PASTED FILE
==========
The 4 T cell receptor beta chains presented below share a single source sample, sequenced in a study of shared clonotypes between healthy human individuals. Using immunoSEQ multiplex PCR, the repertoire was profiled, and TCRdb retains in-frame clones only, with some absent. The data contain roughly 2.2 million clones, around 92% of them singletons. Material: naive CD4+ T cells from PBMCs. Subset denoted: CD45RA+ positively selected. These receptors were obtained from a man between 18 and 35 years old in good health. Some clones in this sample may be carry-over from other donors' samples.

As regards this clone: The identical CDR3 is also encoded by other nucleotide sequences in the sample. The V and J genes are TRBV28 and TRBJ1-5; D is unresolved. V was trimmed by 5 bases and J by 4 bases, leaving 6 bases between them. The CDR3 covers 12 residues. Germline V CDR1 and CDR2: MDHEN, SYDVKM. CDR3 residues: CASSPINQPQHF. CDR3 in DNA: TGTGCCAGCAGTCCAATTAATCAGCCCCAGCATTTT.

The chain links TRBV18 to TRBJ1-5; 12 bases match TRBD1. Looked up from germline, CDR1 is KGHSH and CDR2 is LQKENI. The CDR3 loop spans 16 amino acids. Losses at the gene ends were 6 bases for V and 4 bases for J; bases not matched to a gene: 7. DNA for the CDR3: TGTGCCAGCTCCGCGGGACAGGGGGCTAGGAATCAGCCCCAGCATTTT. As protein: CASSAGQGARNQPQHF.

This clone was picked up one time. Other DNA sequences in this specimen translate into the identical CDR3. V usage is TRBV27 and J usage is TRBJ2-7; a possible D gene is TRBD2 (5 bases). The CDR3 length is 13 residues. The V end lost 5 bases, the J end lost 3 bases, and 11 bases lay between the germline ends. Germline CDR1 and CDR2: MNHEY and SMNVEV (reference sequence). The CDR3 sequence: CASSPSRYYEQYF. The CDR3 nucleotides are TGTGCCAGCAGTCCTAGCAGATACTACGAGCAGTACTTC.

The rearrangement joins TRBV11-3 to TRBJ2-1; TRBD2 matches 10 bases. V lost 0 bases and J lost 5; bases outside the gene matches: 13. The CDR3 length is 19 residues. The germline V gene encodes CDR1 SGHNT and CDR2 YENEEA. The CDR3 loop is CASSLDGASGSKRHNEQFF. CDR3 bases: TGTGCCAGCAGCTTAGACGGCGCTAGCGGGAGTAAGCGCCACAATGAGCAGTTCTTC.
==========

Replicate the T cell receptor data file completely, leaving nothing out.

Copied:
The 4 T cell receptor beta chains presented below share a single source sample, sequenced in a study of shared clonotypes between healthy human individuals. Using immunoSEQ multiplex PCR, the repertoire was profiled, and TCRdb retains in-frame clones only, with some absent. The data contain roughly 2.2 million clones, around 92% of them singletons. Material: naive CD4+ T cells from PBMCs. Subset denoted: CD45RA+ positively selected. These receptors were obtained from a man between 18 and 35 years old in good health. Some clones in this sample may be carry-over from other donors' samples.

As regards this clone: The identical CDR3 is also encoded by other nucleotide sequences in the sample. The V and J genes are TRBV28 and TRBJ1-5; D is unresolved. V was trimmed by 5 bases and J by 4 bases, leaving 6 bases between them. The CDR3 covers 12 residues. Germline V CDR1 and CDR2: MDHEN, SYDVKM. CDR3 residues: CASSPINQPQHF. CDR3 in DNA: TGTGCCAGCAGTCCAATTAATCAGCCCCAGCATTTT.

The chain links TRBV18 to TRBJ1-5; 12 bases match TRBD1. Looked up from germline, CDR1 is KGHSH and CDR2 is LQKENI. The CDR3 loop spans 16 amino acids. Losses at the gene ends were 6 bases for V and 4 bases for J; bases not matched to a gene: 7. DNA for the CDR3: TGTGCCAGCTCCGCGGGACAGGGGGCTAGGAATCAGCCCCAGCATTTT. As protein: CASSAGQGARNQPQHF.

This clone was picked up one time. Other DNA sequences in this specimen translate into the identical CDR3. V usage is TRBV27 and J usage is TRBJ2-7; a possible D gene is TRBD2 (5 bases). The CDR3 length is 13 residues. The V end lost 5 bases, the J end lost 3 bases, and 11 bases lay between the germline ends. Germline CDR1 and CDR2: MNHEY and SMNVEV (reference sequence). The CDR3 sequence: CASSPSRYYEQYF. The CDR3 nucleotides are TGTGCCAGCAGTCCTAGCAGATACTACGAGCAGTACTTC.

The rearrangement joins TRBV11-3 to TRBJ2-1; TRBD2 matches 10 bases. V lost 0 bases and J lost 5; bases outside the gene matches: 13. The CDR3 length is 19 residues. The germline V gene encodes CDR1 SGHNT and CDR2 YENEEA. The CDR3 loop is CASSLDGASGSKRHNEQFF. CDR3 bases: TGTGCCAGCAGCTTAGACGGCGCTAGCGGGAGTAAGCGCCACAATGAGCAGTTCTTC.